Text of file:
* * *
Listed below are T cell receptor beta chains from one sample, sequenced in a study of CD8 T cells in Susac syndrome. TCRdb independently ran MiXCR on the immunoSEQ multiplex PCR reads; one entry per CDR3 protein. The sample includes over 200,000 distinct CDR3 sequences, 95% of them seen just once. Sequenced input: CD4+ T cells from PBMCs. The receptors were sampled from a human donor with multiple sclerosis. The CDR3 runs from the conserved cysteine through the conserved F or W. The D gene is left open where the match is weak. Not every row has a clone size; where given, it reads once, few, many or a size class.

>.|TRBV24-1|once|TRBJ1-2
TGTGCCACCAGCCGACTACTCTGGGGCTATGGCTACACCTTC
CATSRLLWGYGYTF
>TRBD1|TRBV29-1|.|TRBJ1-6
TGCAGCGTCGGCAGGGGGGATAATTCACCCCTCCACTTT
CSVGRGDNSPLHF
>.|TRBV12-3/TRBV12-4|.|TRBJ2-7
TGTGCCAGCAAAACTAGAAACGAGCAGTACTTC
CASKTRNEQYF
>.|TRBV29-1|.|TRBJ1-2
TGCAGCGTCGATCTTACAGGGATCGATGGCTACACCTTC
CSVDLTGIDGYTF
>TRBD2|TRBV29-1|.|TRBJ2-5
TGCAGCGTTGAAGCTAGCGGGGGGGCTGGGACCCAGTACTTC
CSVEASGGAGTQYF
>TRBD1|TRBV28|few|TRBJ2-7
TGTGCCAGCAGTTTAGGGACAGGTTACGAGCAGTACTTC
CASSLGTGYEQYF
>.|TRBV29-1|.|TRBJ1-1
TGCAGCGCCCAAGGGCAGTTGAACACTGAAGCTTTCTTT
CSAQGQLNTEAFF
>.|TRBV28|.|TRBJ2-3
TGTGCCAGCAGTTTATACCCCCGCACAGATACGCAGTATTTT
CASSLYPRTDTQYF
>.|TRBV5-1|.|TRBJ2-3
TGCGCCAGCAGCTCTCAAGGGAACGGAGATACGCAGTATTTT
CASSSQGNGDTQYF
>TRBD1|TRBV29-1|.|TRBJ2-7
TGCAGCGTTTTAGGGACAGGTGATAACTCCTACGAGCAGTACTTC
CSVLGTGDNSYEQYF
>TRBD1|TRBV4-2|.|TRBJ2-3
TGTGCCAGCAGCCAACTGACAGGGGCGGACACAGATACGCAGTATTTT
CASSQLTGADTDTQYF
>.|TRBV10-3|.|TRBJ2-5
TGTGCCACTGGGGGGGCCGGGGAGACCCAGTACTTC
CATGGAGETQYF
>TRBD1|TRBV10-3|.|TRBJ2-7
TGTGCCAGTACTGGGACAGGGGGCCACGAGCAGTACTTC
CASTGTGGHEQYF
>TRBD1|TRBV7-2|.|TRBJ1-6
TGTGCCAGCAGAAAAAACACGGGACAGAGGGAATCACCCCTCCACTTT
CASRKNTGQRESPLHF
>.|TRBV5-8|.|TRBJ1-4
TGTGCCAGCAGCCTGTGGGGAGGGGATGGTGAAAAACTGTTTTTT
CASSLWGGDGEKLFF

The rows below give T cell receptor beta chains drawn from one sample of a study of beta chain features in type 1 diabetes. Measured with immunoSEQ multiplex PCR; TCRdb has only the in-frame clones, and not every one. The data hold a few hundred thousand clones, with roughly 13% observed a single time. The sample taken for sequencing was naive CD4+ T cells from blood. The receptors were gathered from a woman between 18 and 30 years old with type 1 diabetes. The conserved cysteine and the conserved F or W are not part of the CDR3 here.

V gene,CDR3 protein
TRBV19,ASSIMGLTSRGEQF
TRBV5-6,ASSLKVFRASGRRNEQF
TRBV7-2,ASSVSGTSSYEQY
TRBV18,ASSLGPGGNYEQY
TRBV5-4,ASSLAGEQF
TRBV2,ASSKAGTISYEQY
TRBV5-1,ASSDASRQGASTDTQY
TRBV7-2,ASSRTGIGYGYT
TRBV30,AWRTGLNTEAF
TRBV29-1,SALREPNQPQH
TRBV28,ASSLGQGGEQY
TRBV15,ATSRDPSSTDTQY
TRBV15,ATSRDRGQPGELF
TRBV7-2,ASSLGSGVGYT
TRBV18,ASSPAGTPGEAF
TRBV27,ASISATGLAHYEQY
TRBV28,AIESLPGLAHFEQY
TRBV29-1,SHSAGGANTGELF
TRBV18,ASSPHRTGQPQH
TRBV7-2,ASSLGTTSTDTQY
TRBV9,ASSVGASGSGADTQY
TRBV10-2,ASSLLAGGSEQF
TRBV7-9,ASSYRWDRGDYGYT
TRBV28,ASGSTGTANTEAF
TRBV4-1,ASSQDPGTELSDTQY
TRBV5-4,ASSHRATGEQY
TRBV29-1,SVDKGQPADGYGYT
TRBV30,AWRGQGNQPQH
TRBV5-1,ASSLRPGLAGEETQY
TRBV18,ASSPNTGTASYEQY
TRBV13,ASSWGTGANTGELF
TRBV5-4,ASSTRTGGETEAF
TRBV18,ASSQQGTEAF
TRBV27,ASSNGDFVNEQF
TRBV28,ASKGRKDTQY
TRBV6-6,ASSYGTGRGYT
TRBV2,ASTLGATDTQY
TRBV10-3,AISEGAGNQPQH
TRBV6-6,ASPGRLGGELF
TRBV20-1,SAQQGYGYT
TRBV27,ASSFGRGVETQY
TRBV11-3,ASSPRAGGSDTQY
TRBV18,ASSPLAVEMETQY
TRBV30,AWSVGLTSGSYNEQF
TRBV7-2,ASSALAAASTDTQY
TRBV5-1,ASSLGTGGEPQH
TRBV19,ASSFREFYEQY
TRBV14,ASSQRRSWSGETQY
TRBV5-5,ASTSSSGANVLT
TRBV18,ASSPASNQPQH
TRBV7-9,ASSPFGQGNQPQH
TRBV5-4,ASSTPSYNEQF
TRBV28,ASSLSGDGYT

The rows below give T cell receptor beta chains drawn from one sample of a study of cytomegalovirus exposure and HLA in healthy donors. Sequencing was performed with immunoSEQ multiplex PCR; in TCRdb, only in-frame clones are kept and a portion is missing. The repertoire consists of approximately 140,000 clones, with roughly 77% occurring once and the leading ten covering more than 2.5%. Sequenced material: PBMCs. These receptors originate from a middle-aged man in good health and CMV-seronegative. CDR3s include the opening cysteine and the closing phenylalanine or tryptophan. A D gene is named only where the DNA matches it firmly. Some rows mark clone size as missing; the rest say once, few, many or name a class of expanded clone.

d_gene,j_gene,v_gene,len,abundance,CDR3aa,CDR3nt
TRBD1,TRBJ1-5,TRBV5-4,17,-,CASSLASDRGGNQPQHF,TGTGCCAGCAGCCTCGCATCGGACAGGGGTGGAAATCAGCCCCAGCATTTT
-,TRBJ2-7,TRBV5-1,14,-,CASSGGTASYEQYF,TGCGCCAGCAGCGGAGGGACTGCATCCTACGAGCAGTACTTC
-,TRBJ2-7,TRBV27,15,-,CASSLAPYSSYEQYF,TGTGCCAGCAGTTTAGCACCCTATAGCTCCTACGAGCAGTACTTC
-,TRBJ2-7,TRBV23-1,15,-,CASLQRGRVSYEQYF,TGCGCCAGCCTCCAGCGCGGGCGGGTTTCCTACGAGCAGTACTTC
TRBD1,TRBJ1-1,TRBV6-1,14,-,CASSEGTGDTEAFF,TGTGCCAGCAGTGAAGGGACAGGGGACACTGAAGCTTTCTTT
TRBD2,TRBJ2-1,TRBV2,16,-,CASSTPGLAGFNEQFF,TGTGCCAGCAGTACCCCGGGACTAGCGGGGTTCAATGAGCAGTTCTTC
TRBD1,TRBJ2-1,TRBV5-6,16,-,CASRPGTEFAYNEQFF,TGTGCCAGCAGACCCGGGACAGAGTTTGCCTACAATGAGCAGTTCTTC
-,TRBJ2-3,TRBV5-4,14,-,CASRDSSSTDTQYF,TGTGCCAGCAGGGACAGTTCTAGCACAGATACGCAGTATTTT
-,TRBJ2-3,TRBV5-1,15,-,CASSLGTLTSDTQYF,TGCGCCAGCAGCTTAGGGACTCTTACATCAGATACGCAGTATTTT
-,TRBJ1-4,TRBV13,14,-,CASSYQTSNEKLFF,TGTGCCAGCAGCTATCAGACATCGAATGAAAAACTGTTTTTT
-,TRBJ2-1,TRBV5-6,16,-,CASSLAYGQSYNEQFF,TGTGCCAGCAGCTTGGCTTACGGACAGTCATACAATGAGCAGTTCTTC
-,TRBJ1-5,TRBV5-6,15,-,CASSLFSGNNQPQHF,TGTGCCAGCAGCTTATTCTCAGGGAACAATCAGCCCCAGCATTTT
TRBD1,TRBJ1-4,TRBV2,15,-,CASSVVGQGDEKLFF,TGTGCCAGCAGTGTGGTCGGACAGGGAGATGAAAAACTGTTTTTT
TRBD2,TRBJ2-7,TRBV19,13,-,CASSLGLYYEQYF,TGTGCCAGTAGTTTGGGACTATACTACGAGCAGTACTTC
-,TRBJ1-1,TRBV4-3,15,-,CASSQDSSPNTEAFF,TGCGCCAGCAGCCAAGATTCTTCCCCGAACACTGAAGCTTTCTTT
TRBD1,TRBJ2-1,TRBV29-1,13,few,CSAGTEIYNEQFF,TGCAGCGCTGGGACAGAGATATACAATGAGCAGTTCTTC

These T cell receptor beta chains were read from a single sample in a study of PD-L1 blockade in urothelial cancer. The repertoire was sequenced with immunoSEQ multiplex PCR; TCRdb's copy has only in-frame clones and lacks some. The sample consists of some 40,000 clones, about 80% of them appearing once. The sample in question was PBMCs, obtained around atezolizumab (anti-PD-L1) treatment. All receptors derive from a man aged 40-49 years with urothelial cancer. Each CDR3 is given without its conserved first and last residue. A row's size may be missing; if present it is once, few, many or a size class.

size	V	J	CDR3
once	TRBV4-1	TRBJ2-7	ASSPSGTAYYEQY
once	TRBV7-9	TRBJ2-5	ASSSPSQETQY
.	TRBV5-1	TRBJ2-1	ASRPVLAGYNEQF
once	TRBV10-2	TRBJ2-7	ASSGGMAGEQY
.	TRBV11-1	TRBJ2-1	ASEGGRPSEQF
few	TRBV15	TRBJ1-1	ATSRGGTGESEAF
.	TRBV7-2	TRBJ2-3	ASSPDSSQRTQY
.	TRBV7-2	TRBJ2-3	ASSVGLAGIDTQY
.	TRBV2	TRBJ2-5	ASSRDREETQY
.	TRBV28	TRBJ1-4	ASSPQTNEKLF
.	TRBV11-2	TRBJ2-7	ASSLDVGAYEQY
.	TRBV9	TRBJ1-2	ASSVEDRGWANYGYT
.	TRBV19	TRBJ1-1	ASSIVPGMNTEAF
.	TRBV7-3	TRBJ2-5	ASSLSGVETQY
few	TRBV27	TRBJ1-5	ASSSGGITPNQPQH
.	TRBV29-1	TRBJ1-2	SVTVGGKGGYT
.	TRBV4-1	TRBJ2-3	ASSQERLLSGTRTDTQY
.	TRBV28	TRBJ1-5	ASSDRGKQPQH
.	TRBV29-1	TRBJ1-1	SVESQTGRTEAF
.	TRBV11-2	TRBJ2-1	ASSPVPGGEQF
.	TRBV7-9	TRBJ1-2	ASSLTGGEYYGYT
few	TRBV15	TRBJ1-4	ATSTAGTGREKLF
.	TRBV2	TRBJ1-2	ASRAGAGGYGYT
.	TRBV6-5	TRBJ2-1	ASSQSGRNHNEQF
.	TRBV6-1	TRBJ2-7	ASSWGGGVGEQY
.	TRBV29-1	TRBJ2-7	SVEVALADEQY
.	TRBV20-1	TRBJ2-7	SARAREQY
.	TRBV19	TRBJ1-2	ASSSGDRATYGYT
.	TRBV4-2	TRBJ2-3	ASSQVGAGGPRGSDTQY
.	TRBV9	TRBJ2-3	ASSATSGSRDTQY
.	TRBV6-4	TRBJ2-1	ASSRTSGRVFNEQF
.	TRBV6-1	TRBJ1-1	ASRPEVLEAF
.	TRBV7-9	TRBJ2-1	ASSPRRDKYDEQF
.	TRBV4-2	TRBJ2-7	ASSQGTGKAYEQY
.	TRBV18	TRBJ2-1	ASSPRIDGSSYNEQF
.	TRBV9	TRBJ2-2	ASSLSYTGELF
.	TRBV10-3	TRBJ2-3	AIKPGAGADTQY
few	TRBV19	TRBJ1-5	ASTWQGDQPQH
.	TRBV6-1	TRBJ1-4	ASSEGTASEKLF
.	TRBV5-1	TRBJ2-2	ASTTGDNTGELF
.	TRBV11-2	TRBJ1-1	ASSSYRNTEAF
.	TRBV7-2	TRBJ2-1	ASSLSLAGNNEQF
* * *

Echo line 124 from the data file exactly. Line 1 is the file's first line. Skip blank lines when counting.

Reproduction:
.	TRBV5-1	TRBJ2-1	ASRPVLAGYNEQF